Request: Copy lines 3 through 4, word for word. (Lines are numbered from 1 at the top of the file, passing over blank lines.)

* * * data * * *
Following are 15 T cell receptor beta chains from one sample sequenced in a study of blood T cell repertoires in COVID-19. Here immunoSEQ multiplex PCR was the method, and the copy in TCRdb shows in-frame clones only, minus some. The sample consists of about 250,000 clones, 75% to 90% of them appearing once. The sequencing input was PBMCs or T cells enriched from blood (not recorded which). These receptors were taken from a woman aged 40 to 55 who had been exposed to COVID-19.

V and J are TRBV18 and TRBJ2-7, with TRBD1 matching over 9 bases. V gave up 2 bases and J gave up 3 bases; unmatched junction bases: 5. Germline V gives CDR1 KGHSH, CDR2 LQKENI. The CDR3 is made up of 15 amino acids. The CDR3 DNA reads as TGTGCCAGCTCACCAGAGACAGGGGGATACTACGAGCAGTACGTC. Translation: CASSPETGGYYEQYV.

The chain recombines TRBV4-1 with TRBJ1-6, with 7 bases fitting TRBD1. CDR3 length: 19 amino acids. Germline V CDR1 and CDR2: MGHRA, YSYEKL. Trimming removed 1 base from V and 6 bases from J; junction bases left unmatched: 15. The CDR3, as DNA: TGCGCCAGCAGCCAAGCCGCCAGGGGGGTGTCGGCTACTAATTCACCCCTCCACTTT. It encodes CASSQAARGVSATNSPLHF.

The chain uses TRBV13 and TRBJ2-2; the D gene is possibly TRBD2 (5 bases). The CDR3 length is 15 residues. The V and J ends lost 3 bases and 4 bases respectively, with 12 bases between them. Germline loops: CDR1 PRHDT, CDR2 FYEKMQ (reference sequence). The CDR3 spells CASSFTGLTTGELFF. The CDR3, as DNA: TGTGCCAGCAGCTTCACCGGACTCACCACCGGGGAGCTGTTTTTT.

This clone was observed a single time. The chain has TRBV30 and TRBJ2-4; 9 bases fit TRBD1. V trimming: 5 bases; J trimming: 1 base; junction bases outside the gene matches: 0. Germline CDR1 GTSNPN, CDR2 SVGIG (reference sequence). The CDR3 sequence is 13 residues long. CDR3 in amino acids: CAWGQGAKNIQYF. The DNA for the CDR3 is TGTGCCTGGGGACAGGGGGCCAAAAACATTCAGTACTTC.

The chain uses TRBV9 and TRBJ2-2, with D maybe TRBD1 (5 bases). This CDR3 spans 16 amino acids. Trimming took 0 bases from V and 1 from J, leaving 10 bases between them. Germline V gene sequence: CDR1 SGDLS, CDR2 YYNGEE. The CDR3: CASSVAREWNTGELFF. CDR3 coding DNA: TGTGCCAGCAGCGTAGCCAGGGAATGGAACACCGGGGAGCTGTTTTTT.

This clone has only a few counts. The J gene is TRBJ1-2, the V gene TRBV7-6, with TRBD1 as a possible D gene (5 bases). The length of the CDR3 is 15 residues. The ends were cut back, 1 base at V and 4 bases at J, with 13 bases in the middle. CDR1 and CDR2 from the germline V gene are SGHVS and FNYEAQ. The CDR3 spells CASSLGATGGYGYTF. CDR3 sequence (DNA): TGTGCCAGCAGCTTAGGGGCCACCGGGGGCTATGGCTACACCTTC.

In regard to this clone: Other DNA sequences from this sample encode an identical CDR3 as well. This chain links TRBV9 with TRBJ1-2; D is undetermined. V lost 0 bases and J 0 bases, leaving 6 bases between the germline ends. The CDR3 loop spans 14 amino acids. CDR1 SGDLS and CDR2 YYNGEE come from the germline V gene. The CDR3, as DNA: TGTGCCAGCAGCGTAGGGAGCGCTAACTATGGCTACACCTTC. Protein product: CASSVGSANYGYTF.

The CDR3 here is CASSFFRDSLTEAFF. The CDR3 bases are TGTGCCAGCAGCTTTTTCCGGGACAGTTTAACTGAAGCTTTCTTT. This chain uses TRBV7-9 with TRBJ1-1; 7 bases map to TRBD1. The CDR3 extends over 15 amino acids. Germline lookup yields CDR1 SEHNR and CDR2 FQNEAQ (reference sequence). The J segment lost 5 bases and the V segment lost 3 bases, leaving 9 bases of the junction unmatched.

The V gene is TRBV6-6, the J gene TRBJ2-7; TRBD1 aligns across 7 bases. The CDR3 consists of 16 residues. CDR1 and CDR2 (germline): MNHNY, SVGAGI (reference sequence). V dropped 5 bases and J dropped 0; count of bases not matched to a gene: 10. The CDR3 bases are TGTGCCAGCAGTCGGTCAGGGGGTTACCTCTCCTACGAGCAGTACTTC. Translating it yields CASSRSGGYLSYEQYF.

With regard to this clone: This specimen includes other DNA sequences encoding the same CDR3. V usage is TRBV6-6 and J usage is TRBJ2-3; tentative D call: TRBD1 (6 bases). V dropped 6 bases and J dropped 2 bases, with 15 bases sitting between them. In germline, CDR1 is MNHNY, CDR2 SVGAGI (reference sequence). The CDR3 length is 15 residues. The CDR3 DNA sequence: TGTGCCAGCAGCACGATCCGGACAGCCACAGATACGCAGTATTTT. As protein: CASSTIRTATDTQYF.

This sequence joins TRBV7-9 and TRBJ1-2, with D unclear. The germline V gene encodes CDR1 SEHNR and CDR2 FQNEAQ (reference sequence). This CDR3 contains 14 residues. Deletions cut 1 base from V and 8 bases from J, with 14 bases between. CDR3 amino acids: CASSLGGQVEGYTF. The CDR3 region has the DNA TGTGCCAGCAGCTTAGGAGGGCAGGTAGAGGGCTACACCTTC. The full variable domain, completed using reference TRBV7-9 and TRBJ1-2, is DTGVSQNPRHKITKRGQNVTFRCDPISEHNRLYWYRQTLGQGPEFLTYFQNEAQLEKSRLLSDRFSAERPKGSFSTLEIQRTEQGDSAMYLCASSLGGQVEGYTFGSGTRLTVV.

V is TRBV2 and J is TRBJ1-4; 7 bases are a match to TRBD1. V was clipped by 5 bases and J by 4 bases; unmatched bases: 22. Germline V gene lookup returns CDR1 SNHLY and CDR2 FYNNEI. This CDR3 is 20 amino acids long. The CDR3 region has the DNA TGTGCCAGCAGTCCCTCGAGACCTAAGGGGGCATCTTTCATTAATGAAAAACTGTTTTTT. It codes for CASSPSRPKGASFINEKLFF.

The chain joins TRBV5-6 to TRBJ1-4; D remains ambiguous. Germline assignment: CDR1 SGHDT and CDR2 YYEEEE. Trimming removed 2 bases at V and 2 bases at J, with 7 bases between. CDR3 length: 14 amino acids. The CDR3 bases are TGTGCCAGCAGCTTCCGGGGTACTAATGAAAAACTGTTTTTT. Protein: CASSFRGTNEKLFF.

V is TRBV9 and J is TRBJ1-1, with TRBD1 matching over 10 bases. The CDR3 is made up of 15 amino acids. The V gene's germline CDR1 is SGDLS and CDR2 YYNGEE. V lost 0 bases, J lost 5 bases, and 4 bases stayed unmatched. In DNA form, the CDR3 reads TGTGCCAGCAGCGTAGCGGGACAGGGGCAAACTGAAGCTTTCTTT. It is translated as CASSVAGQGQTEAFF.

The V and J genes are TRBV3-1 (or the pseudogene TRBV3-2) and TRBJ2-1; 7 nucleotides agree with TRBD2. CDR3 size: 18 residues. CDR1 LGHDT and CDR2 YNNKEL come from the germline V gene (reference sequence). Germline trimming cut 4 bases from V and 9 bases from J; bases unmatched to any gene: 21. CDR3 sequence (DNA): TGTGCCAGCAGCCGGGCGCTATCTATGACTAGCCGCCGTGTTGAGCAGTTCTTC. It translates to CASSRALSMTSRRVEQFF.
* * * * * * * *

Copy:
The chain recombines TRBV4-1 with TRBJ1-6, with 7 bases fitting TRBD1. CDR3 length: 19 amino acids. Germline V CDR1 and CDR2: MGHRA, YSYEKL. Trimming removed 1 base from V and 6 bases from J; junction bases left unmatched: 15. The CDR3, as DNA: TGCGCCAGCAGCCAAGCCGCCAGGGGGGTGTCGGCTACTAATTCACCCCTCCACTTT. It encodes CASSQAARGVSATNSPLHF.

The chain uses TRBV13 and TRBJ2-2; the D gene is possibly TRBD2 (5 bases). The CDR3 length is 15 residues. The V and J ends lost 3 bases and 4 bases respectively, with 12 bases between them. Germline loops: CDR1 PRHDT, CDR2 FYEKMQ (reference sequence). The CDR3 spells CASSFTGLTTGELFF. The CDR3, as DNA: TGTGCCAGCAGCTTCACCGGACTCACCACCGGGGAGCTGTTTTTT.